As a photographer or videographer, you’re probably always looking for ways to make your business better. If you keep your eyes open, you can learn a lot from the strangest sources. Like the Minnesota Timberwolves, for example. If you don’t know, they are a professional basketball team. And their response to a random kid turned some heads in a good way, which we can all learn from.
Read this article for the story.
An organization like this probably gets countless emails and letters every day. They can be easy to overlook when you have schedules to maintain and business to attend to. But the way the Timberwolves responded to this kid not only made a difference in his world, but also made a splash online as this article was shared – definitely a great PR move on behalf of the Timberwolves, whether they were intending for that or not.
So, we don’t run huge organizations. But what can we learn from this? I think there are at least a few things:
-Chances are, a lot of people who come across your website are browsing. You are one option among many, and they have to do the scouting research before making a decision of who to hire. The way in which you treat them, in the initial booking stage as well as throughout the entire project, can turn them from a casual client into a raving fan. Of course we want all of our clients to be completely satisfied with our service and products. But it benefits you too. Casual clients won’t bother to bring your company’s name up in conversation; however, raving fans will make it a point to talk about your business to others.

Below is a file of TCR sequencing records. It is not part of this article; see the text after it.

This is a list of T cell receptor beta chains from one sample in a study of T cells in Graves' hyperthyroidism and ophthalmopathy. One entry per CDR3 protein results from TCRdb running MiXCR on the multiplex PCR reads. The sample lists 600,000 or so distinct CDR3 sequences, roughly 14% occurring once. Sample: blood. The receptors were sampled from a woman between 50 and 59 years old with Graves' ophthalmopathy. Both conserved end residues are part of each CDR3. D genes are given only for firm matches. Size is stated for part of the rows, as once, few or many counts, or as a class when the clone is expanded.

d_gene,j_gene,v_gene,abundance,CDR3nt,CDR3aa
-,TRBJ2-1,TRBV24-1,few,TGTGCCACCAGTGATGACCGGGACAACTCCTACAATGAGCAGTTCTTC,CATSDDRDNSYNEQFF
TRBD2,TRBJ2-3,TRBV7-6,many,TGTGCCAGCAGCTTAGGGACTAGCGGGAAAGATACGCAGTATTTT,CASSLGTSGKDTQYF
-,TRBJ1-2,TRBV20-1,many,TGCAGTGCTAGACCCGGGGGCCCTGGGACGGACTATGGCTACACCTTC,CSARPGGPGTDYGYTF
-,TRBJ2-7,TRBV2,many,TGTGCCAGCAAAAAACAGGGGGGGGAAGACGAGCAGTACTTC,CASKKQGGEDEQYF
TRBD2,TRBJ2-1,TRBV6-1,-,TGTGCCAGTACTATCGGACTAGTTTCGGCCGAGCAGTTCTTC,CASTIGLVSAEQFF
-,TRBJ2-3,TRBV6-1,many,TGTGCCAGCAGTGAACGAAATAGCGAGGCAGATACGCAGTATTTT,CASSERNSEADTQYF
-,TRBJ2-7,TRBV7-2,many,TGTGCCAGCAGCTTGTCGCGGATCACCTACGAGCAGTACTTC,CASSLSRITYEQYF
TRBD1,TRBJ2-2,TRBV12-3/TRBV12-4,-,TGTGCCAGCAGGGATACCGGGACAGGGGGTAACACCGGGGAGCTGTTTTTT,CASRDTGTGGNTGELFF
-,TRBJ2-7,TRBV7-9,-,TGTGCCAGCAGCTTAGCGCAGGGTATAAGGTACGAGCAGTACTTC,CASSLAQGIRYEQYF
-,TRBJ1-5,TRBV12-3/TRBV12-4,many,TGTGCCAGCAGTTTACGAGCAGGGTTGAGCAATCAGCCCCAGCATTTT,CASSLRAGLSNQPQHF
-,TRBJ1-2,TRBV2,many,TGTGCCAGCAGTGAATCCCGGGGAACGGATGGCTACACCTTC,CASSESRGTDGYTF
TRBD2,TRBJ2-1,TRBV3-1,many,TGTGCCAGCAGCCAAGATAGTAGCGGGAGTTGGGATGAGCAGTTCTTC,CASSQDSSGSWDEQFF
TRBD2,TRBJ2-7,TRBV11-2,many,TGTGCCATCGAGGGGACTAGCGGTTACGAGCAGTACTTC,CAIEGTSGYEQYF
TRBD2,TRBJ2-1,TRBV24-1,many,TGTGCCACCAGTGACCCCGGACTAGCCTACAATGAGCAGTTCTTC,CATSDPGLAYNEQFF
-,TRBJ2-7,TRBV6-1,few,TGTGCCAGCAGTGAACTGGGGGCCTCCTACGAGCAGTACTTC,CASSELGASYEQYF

-It’s not about competing or “one-upping” what everyone else is doing. But it’s taking who you are as a person and/or business and treating clients (prospective, current, and past) with respect and value. My guess is that the Timberwolves didn’t know that no other teams had responded. But whoever read the letter took the time to pay this kid attention by sending him a signed basketball and a letter back made a difference.
-It’s worth it. Writing a letter and giving away a signed basketball probably didn’t cost the Timberwolves too much money, but it was an extra step in someone’s work day. And to that person, it was worth it. What are you doing that might have some sort of immediate cost (time or money), but is invaluable in the longterm? Sending handwritten thank you notes, including some sort of gift with the final product, even the time you take to delicately formulate the exact wording of every little email. Most would agree that the main goal is to provide a high quality product to clients, but all of these small things are just as important, yet often neglected.
Not just what we communicate and do, but how we communicate and how we do what we do is crucial. Are we approaching clients from a place of generosity, or is everything we do a transaction? The answer to this question says a lot about the heart of your business.